I caught an interesting snapshot of some companies' experience in moving their email from Lotus to Gmail on what seems to be a purely cost-cutting basis:
Genentech, Hamilton Beach, and Johnson Diversey are among a smattering of large companies that have turned off their e-mail servers and signed up for Google Gmail. And, for nearly two hours on Sept. 8, tens of thousands of employees at those companies couldn't access their Gmail accounts...
Since e-mail is relatively benign -- an outage wouldn't stop a production line, for example -- those businesses who've signed up for Gmail are willing to tolerate the occasional blip in service as the trade-off for inexpensive email.
While uptime is important, Google (NSDQ: GOOG)'s success in the business world will depend on whether it can continue to work as closely with other businesses as it's apparently working with its early adopters, so that when -- not if -- relatively brief outages occur, businesses don't feel deserted.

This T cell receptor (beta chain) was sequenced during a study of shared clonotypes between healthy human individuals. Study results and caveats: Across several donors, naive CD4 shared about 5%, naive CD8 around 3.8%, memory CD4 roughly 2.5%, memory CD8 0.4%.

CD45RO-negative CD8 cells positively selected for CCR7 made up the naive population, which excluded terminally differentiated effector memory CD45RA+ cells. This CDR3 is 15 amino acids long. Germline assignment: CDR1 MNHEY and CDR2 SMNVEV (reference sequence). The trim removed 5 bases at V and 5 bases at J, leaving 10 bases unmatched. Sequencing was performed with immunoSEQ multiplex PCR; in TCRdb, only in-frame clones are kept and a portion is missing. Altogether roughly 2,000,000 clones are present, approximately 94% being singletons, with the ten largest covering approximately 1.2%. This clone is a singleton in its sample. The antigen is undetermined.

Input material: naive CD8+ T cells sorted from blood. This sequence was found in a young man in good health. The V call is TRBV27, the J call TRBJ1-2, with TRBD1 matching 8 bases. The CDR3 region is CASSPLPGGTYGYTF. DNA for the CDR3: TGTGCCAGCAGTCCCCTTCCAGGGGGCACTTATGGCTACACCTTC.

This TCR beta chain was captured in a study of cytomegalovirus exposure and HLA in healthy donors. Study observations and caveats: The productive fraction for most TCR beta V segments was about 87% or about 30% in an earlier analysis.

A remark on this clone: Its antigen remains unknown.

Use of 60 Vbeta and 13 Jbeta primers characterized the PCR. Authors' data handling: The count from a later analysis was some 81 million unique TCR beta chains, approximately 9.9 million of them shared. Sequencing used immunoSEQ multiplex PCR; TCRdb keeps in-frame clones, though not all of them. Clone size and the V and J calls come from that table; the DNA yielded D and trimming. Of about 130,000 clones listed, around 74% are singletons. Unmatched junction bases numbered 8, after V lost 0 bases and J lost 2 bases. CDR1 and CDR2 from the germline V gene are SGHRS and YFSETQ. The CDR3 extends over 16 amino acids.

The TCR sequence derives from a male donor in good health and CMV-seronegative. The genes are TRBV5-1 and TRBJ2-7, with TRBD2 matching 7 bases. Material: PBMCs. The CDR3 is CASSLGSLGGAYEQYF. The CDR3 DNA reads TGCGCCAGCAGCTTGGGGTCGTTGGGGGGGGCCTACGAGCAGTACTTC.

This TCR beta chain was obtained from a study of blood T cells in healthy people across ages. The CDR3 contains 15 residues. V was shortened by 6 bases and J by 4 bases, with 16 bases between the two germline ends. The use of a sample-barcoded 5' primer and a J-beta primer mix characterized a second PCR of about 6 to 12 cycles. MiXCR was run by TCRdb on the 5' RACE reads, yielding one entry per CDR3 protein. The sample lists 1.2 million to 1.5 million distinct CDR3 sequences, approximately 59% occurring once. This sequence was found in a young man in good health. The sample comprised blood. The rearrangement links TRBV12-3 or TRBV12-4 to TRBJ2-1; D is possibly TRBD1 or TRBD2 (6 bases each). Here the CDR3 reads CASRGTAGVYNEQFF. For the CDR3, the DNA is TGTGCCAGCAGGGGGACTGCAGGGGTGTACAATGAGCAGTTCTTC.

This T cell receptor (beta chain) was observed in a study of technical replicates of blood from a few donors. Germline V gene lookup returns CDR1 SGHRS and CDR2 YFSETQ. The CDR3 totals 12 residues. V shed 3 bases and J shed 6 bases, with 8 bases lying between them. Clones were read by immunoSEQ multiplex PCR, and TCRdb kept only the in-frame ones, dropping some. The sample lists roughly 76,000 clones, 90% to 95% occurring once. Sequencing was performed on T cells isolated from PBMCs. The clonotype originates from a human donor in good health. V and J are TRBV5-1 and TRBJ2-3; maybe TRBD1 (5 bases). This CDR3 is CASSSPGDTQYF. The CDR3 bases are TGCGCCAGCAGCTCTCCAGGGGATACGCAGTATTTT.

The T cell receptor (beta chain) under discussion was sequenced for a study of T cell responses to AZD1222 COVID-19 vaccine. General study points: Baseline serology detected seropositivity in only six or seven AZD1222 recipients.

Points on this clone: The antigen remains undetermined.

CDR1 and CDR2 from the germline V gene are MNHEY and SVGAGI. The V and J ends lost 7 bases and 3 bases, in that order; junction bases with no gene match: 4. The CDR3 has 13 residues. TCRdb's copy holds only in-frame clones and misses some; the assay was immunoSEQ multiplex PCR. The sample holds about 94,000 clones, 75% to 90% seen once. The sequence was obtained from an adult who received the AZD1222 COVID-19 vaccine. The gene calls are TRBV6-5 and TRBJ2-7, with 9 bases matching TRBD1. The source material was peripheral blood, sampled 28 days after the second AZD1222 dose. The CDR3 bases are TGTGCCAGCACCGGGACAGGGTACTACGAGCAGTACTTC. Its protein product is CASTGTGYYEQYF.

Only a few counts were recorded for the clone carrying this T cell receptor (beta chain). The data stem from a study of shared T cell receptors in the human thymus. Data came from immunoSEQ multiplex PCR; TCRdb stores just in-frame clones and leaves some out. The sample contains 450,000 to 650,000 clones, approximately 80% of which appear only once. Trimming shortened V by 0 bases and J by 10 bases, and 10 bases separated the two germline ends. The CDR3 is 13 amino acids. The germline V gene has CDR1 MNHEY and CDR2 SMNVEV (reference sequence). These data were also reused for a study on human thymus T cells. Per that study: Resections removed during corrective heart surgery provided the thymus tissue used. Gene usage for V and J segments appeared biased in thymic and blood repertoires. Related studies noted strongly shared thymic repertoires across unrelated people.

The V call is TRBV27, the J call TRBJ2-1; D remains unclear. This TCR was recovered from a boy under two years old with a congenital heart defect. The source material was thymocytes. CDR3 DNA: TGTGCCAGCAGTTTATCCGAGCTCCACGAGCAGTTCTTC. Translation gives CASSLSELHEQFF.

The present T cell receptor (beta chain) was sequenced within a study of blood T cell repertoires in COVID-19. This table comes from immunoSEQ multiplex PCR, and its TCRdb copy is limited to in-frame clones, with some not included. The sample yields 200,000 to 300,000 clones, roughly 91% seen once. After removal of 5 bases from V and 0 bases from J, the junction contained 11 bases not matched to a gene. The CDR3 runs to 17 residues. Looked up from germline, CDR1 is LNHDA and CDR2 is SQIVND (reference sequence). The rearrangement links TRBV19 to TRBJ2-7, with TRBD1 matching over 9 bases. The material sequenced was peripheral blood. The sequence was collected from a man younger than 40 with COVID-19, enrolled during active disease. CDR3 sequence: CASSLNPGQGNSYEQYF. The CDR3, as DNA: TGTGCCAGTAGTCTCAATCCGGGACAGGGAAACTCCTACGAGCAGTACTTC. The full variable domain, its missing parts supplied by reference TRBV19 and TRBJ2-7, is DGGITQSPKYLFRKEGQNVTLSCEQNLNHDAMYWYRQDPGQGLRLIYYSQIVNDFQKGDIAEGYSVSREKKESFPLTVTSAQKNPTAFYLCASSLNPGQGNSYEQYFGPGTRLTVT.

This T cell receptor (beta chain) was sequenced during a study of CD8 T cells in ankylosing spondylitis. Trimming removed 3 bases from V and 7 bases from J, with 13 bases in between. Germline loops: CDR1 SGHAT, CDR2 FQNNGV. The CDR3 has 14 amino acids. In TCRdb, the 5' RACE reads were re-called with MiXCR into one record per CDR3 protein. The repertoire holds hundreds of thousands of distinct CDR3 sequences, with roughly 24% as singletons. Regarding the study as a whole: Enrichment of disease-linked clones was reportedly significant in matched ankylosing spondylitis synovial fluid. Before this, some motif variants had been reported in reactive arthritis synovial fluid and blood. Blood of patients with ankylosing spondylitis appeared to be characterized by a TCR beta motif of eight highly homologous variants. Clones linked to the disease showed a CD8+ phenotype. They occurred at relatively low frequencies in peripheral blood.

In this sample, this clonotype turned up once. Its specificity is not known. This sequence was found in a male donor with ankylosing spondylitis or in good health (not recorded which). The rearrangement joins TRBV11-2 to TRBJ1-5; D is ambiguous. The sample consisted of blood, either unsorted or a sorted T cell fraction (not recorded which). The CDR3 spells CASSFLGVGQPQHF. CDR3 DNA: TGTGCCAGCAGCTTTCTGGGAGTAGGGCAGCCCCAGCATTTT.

Whether or not Google email is as reliable as enterprise vendors for email not even the biggest part of the decision for organizations looking at migrating. There are a number of reasons why companies might want to hold off for the foreseeable future.
First of all, who owns the email? Does ownership reside with the the enterprise or with Google? As of right now, Google's terms of service, are at best contradictory on this point. For organizations that have to comply with E-Discovery rules, how do they retain records? The benefits aren't clear to me.
Even worse for those organizations that want to get maximum bang for their buck from their collaboration tools, the prospects for integration between systems is not so good. Can data residing on Google be easily integrated into your Lotus Notes desktop applications, or Microsoft Office? Could Novell's Groupwise offer the real functionality that your business needs in terms of collaboration capabilities?
We're still a long way away from seeing Google as a fully-qualified enterprise solution. The company undoubtedly has the resources to deliver enterprise solutions if it so chooses, but until then, companies are advised to steer clear.
Vaclav Vincalek September 23rd, 2009 08:00:00 AM